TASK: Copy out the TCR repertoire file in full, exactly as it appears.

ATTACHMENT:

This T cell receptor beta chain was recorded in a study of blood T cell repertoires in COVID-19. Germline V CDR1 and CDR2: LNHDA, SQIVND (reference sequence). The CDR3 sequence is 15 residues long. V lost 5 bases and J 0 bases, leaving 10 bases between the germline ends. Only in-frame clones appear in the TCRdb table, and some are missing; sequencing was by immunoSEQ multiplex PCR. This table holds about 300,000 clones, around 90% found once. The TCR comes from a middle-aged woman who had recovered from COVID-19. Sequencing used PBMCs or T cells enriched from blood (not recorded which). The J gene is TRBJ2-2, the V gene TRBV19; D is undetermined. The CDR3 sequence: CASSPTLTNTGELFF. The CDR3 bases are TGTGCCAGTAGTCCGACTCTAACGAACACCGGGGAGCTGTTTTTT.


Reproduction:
This T cell receptor beta chain was recorded in a study of blood T cell repertoires in COVID-19. Germline V CDR1 and CDR2: LNHDA, SQIVND (reference sequence). The CDR3 sequence is 15 residues long. V lost 5 bases and J 0 bases, leaving 10 bases between the germline ends. Only in-frame clones appear in the TCRdb table, and some are missing; sequencing was by immunoSEQ multiplex PCR. This table holds about 300,000 clones, around 90% found once. The TCR comes from a middle-aged woman who had recovered from COVID-19. Sequencing used PBMCs or T cells enriched from blood (not recorded which). The J gene is TRBJ2-2, the V gene TRBV19; D is undetermined. The CDR3 sequence: CASSPTLTNTGELFF. The CDR3 bases are TGTGCCAGTAGTCCGACTCTAACGAACACCGGGGAGCTGTTTTTT.